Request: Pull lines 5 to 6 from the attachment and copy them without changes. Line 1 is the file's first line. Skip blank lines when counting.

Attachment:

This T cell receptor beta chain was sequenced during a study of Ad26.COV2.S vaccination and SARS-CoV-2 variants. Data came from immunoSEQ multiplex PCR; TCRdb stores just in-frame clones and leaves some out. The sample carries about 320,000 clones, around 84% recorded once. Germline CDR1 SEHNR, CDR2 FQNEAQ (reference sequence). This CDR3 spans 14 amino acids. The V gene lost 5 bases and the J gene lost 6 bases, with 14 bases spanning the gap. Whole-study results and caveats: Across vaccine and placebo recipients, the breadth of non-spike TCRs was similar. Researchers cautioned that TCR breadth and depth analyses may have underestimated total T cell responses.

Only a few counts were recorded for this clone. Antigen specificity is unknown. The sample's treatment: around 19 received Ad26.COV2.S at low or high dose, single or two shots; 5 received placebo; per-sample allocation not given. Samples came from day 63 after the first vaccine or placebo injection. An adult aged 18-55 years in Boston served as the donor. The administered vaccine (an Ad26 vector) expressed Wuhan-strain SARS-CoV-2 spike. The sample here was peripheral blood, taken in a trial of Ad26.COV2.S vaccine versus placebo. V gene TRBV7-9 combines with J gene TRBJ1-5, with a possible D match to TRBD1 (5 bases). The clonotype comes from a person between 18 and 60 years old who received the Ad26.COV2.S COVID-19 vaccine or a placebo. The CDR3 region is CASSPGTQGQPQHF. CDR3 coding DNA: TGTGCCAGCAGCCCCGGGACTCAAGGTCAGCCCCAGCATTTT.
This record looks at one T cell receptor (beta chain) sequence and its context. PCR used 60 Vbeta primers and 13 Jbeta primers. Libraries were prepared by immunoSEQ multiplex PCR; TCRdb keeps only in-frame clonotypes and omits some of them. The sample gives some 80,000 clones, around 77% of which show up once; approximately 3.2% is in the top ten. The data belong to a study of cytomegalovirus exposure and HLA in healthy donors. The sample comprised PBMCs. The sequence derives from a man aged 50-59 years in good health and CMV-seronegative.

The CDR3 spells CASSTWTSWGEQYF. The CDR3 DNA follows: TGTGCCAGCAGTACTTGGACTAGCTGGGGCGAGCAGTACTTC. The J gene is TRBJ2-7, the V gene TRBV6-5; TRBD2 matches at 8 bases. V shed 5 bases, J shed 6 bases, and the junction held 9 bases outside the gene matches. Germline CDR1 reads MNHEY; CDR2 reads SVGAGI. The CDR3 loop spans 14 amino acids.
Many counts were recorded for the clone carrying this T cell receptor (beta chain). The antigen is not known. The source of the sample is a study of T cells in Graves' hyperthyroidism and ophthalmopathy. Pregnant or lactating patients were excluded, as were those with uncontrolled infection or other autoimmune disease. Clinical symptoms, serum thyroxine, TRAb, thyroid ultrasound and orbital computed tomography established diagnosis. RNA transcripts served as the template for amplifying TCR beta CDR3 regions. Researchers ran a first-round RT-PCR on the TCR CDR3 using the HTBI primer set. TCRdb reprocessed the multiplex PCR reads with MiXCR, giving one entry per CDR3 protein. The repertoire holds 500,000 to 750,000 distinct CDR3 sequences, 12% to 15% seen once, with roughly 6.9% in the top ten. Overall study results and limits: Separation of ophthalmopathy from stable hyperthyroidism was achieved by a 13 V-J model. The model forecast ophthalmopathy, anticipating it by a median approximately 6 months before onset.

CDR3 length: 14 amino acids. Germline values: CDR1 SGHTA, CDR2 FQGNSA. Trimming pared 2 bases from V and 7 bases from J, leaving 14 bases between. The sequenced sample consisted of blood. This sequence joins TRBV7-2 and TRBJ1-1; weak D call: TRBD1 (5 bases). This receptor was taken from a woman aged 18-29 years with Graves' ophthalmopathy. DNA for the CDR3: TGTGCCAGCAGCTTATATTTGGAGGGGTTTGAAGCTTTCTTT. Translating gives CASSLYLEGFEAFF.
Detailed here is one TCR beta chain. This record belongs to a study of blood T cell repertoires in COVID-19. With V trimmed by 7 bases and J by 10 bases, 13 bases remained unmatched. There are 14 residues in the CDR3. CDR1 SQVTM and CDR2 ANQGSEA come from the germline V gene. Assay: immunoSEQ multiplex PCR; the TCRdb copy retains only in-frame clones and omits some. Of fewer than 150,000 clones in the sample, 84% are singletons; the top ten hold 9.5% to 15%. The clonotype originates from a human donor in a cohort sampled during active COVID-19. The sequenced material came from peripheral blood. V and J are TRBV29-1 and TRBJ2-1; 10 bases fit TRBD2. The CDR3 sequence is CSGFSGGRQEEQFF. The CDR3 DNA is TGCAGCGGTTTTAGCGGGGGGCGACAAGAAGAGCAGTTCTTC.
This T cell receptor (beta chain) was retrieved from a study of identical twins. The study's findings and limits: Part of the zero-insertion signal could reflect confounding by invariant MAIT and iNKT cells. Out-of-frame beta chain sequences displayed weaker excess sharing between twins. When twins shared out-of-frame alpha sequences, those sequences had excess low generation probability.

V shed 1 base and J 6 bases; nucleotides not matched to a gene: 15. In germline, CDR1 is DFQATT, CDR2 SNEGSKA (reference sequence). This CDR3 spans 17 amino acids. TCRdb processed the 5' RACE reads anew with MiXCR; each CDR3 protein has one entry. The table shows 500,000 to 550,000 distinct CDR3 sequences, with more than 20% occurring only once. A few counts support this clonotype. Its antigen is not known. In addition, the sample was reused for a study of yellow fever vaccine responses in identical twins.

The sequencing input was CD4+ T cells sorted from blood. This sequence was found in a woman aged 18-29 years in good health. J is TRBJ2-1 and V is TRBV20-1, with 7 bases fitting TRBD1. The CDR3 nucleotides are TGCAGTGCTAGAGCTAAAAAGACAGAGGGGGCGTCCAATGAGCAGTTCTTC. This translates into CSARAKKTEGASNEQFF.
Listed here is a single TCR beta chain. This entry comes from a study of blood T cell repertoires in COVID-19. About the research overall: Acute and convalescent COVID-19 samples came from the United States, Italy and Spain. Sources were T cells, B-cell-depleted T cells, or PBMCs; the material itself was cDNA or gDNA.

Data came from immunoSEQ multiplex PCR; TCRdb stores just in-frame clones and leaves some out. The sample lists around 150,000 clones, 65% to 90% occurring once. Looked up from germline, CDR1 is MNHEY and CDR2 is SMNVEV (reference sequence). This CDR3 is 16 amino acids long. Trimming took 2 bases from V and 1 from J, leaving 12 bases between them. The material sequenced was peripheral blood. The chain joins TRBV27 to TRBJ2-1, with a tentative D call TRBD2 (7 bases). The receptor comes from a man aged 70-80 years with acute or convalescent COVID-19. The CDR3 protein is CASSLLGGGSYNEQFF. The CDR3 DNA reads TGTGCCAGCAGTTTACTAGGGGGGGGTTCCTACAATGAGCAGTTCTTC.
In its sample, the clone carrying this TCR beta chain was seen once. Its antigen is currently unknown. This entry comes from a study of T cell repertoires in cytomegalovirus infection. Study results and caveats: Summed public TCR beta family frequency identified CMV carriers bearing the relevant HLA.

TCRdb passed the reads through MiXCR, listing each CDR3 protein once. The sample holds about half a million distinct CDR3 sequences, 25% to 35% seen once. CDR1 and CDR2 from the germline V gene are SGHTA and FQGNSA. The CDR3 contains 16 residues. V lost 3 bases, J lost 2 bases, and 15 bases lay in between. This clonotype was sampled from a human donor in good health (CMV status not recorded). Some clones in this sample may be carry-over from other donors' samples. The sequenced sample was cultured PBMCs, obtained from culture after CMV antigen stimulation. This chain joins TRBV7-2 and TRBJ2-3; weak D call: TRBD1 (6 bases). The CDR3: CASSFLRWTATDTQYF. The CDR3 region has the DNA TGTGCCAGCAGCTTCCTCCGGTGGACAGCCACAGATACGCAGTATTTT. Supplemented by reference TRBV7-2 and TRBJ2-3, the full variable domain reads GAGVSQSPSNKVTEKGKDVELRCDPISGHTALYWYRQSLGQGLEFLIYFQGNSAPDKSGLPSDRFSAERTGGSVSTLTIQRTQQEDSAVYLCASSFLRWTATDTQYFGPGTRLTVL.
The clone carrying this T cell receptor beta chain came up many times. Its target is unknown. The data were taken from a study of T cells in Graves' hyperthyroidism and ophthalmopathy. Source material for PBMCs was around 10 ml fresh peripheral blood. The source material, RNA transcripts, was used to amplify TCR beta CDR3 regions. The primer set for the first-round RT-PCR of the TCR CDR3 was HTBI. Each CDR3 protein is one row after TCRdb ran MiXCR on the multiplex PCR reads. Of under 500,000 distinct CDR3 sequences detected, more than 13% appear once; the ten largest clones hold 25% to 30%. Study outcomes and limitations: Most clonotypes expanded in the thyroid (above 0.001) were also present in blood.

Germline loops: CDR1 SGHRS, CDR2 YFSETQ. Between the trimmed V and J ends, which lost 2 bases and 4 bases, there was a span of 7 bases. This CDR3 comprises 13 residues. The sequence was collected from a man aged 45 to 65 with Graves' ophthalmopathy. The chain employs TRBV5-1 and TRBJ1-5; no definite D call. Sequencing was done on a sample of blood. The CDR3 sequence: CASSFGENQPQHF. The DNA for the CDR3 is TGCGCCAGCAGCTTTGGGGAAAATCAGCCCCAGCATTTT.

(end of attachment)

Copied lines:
Many counts were recorded for the clone carrying this T cell receptor (beta chain). The antigen is not known. The source of the sample is a study of T cells in Graves' hyperthyroidism and ophthalmopathy. Pregnant or lactating patients were excluded, as were those with uncontrolled infection or other autoimmune disease. Clinical symptoms, serum thyroxine, TRAb, thyroid ultrasound and orbital computed tomography established diagnosis. RNA transcripts served as the template for amplifying TCR beta CDR3 regions. Researchers ran a first-round RT-PCR on the TCR CDR3 using the HTBI primer set. TCRdb reprocessed the multiplex PCR reads with MiXCR, giving one entry per CDR3 protein. The repertoire holds 500,000 to 750,000 distinct CDR3 sequences, 12% to 15% seen once, with roughly 6.9% in the top ten. Overall study results and limits: Separation of ophthalmopathy from stable hyperthyroidism was achieved by a 13 V-J model. The model forecast ophthalmopathy, anticipating it by a median approximately 6 months before onset.

CDR3 length: 14 amino acids. Germline values: CDR1 SGHTA, CDR2 FQGNSA. Trimming pared 2 bases from V and 7 bases from J, leaving 14 bases between. The sequenced sample consisted of blood. This sequence joins TRBV7-2 and TRBJ1-1; weak D call: TRBD1 (5 bases). This receptor was taken from a woman aged 18-29 years with Graves' ophthalmopathy. DNA for the CDR3: TGTGCCAGCAGCTTATATTTGGAGGGGTTTGAAGCTTTCTTT. Translating gives CASSLYLEGFEAFF.